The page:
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Background

Plastic pollution is a global crisis with impacts on ecosystems, biodiversity, climate, marine economies, and human health. An estimated 8 million metric tons of plastic enters the ocean each year. Often stemming from waste mismanagement, plastic pollution is a major environmental issue because most plastics do not biodegrade and instead break down into microplastics, which are 5 millimeters or smaller in size. Microplastics are estimated to persist in the environment for centuries, or even longer.

We can combat plastic pollution through:

  • Circular approaches across the lifecycle of plastic;
  • Environmentally sound waste management; and
  • Trade-friendly policies that increase reuse, recycling and recovery of plastic.

Addressing this crisis requires international cooperation, as plastic pollution does not respect political boundaries.

A Global Agreement on Plastic Pollution

At the United Nations Environmental Assembly (UNEA) meeting in March 2022, the United States joined other countries in adopting a resolution on plastic pollution. The resolution, titled “End Plastic Pollution: Towards and International Legally Binding Instrument”, launched a process to develop a new legally-binding instrument on plastic pollution, with the aim of concluding negotiations by 2024.

This is the moment to turn the tide on plastic pollution. It is time to leverage investment, innovation, and global action to make real progress. The United States supports the development of an ambitious global agreement that will combat plastic pollution through party-driven actions, innovative new policies, and an enhanced complementary role for stakeholders, including the private sector, civil society, indigenous communities, and sub-national governments.

OES Work on Plastic Pollution

  • The State Department, through the Bureau of Oceans and International Environmental and Scientific Affairs (OES), leads the negotiation process for the U.S. government toward a global agreement on plastic pollution. OES is coordinating with the U.S. interagency and consulting with industry and NGO stakeholders and Tribal and subnational governments to leverage resources, craft innovative solutions, and drive domestic and international ambition to combat the plastic pollution problem.
  • OES, in collaboration with the U.S. Environmental Protection Agency (EPA), supports the development of National Marine Litter Action Plans in Costa Rica, the Dominican Republic, and Panama.  For example, OES is supporting pilot projects focused on solid waste management in remote communities, including assisting with the development of a marine waste management strategy for two national fishing sectors in Costa Rica.  EPA and OES also recently funded the Dominican Republic-Central America Free Trade Agreement (CAFTA-DR) and Panama Small Grants Program, which support community-led projects that improve solid waste management and address land-based sources of marine debris.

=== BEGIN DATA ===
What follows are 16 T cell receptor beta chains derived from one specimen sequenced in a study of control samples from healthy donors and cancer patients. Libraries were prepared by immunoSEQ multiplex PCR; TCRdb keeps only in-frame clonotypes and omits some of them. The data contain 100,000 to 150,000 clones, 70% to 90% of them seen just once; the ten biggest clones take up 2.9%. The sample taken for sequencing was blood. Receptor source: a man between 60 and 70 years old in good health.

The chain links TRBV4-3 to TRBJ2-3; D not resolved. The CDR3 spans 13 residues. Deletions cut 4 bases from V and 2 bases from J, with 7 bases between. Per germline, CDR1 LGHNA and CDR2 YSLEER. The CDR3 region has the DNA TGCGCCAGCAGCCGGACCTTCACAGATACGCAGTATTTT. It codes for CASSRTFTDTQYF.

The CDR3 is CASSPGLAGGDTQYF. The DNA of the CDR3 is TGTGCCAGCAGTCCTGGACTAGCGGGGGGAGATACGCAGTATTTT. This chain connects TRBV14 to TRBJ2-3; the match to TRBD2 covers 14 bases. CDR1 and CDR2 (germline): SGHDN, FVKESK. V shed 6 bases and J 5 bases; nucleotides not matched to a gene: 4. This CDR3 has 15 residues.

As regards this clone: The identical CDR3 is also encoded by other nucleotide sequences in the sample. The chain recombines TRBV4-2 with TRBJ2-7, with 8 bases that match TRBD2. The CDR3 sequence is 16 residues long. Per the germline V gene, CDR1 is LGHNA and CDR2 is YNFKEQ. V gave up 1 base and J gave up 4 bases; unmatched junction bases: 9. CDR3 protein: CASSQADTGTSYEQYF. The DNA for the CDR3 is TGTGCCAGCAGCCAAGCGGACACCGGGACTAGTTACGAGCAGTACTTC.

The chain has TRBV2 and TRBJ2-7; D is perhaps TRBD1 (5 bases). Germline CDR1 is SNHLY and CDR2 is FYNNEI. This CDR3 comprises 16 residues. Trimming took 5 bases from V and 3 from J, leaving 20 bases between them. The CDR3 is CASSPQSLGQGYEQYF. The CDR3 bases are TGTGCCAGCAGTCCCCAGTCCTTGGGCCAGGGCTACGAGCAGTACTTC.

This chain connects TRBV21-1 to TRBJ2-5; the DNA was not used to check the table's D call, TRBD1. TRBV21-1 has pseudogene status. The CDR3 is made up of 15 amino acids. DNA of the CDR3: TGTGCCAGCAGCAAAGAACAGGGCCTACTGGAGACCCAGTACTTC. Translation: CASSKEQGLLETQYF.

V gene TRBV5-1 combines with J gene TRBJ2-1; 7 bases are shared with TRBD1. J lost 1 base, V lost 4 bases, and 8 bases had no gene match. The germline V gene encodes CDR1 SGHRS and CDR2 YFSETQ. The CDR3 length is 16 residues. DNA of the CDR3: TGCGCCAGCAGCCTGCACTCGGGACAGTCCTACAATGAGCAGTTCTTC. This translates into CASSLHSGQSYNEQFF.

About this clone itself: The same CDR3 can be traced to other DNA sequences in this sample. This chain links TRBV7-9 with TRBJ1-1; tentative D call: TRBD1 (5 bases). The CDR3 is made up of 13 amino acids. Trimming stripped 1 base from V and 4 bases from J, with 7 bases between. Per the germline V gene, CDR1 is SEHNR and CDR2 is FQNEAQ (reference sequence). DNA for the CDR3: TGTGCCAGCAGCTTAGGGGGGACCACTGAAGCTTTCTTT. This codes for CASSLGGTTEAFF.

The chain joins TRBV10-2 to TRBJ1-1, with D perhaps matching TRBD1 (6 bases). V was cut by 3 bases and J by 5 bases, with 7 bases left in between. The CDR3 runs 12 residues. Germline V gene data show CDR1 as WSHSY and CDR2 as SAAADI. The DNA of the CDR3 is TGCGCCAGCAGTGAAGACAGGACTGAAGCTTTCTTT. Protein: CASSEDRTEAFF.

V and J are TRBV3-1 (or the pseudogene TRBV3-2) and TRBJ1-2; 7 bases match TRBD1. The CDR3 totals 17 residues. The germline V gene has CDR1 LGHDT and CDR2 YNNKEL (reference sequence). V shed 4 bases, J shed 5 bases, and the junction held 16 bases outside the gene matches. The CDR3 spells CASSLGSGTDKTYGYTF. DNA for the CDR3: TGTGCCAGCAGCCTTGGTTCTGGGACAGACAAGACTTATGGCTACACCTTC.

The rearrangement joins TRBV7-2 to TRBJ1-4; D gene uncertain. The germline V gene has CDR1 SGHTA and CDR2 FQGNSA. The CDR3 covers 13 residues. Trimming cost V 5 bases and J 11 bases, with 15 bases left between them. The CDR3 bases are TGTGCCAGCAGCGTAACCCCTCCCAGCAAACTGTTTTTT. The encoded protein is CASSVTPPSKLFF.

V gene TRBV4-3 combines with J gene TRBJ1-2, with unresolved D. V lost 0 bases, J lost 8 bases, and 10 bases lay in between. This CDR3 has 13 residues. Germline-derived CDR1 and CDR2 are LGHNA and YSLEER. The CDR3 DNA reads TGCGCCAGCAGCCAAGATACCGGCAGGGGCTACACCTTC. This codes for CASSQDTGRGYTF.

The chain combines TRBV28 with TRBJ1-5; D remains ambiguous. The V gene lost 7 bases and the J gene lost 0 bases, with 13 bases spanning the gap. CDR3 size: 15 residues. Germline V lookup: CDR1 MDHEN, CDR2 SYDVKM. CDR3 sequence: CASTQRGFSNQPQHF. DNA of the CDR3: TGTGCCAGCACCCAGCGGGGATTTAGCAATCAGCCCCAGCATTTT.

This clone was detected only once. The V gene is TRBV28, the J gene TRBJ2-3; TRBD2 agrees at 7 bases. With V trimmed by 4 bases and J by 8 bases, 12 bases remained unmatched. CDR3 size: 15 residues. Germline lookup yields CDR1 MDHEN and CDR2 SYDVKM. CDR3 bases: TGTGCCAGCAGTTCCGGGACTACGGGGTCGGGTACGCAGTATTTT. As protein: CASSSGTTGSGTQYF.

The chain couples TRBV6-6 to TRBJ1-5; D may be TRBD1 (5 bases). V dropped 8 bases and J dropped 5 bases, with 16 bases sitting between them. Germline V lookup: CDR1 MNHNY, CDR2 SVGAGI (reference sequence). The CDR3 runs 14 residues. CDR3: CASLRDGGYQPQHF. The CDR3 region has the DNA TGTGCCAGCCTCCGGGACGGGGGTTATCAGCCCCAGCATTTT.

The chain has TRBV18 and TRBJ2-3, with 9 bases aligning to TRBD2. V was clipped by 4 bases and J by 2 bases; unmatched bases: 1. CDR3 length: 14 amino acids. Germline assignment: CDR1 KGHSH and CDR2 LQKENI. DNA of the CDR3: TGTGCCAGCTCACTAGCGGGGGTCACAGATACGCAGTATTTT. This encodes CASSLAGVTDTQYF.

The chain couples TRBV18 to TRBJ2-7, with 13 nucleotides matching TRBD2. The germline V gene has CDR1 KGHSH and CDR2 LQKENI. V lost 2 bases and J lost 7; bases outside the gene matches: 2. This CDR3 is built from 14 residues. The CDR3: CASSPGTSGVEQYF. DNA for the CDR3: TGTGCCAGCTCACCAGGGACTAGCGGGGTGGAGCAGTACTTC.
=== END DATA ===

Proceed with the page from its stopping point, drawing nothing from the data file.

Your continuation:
• OES supports a project in Senegal focused on improving solid waste management and encouraging innovation along the entire plastic supply chain.
  • In 2022, the State Department and USAID leveraged $75 million for global, national, and local programs to combat plastic pollution and build capacity in countries around the world to address this important crisis.  The State Department is partnering with the UN Environment Programme (UNEP) and others to build capacity in key developing countries, including small island developing states in the Pacific and Caribbean, to participate ambitiously in negotiations on a new global agreement on plastic pollution, establish national action plans to combat plastic pollution, and share information and good practices on waste management. The Department is also supporting pilot projects under the Basel Convention Plastic Waste Partnership, providing seed funding for the Marine Debris Foundation, and contributing to action on plastic pollution through the World Bank Pro-Blue Fund.
  • In the past, OES also has supported grants and cooperative agreements to support other initiatives that aim to reduce marine debris, including: the 5-Gyres Asia Pacific Action Against Plastic Pollution; All Hands on Deck – A Community-Based Marine Litter Reduction Programme; Building Ecosystems to Reduce Waste in Our Oceans – Ocean Plastic Prevention Incubators; Social Mobilization for Marine Waste Management in Vietnam; and Accelerating Efforts to Reduce Ocean Plastic in Vietnam.

Additional Resources

Further information on U.S. government action on plastic pollution can be found in our fact sheet and on the following websites:

U.S. Department of State

The Lessons of 1989: Freedom and Our Future